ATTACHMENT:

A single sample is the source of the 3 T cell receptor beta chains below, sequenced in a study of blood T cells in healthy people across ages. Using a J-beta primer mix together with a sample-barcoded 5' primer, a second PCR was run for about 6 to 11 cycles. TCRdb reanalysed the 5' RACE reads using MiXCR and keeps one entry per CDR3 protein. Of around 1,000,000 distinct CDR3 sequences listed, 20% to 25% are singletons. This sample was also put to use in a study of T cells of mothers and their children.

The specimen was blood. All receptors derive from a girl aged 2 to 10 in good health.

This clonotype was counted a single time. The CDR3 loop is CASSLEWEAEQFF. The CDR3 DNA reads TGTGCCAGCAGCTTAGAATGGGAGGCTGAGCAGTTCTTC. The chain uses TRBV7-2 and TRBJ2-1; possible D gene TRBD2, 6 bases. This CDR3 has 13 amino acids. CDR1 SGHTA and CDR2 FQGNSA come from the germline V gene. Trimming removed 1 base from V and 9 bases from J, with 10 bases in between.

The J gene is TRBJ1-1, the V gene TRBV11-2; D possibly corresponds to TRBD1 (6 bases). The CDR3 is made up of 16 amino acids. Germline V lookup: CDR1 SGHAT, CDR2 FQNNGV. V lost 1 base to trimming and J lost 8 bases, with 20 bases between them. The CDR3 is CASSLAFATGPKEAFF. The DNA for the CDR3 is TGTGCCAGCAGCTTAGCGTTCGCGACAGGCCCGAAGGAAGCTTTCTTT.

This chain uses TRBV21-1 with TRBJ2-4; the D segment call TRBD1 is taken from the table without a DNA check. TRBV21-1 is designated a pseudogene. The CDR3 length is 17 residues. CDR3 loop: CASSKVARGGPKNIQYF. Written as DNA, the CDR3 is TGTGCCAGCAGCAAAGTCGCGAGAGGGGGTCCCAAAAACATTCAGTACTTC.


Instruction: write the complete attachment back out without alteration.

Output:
A single sample is the source of the 3 T cell receptor beta chains below, sequenced in a study of blood T cells in healthy people across ages. Using a J-beta primer mix together with a sample-barcoded 5' primer, a second PCR was run for about 6 to 11 cycles. TCRdb reanalysed the 5' RACE reads using MiXCR and keeps one entry per CDR3 protein. Of around 1,000,000 distinct CDR3 sequences listed, 20% to 25% are singletons. This sample was also put to use in a study of T cells of mothers and their children.

The specimen was blood. All receptors derive from a girl aged 2 to 10 in good health.

This clonotype was counted a single time. The CDR3 loop is CASSLEWEAEQFF. The CDR3 DNA reads TGTGCCAGCAGCTTAGAATGGGAGGCTGAGCAGTTCTTC. The chain uses TRBV7-2 and TRBJ2-1; possible D gene TRBD2, 6 bases. This CDR3 has 13 amino acids. CDR1 SGHTA and CDR2 FQGNSA come from the germline V gene. Trimming removed 1 base from V and 9 bases from J, with 10 bases in between.

The J gene is TRBJ1-1, the V gene TRBV11-2; D possibly corresponds to TRBD1 (6 bases). The CDR3 is made up of 16 amino acids. Germline V lookup: CDR1 SGHAT, CDR2 FQNNGV. V lost 1 base to trimming and J lost 8 bases, with 20 bases between them. The CDR3 is CASSLAFATGPKEAFF. The DNA for the CDR3 is TGTGCCAGCAGCTTAGCGTTCGCGACAGGCCCGAAGGAAGCTTTCTTT.

This chain uses TRBV21-1 with TRBJ2-4; the D segment call TRBD1 is taken from the table without a DNA check. TRBV21-1 is designated a pseudogene. The CDR3 length is 17 residues. CDR3 loop: CASSKVARGGPKNIQYF. Written as DNA, the CDR3 is TGTGCCAGCAGCAAAGTCGCGAGAGGGGGTCCCAAAAACATTCAGTACTTC.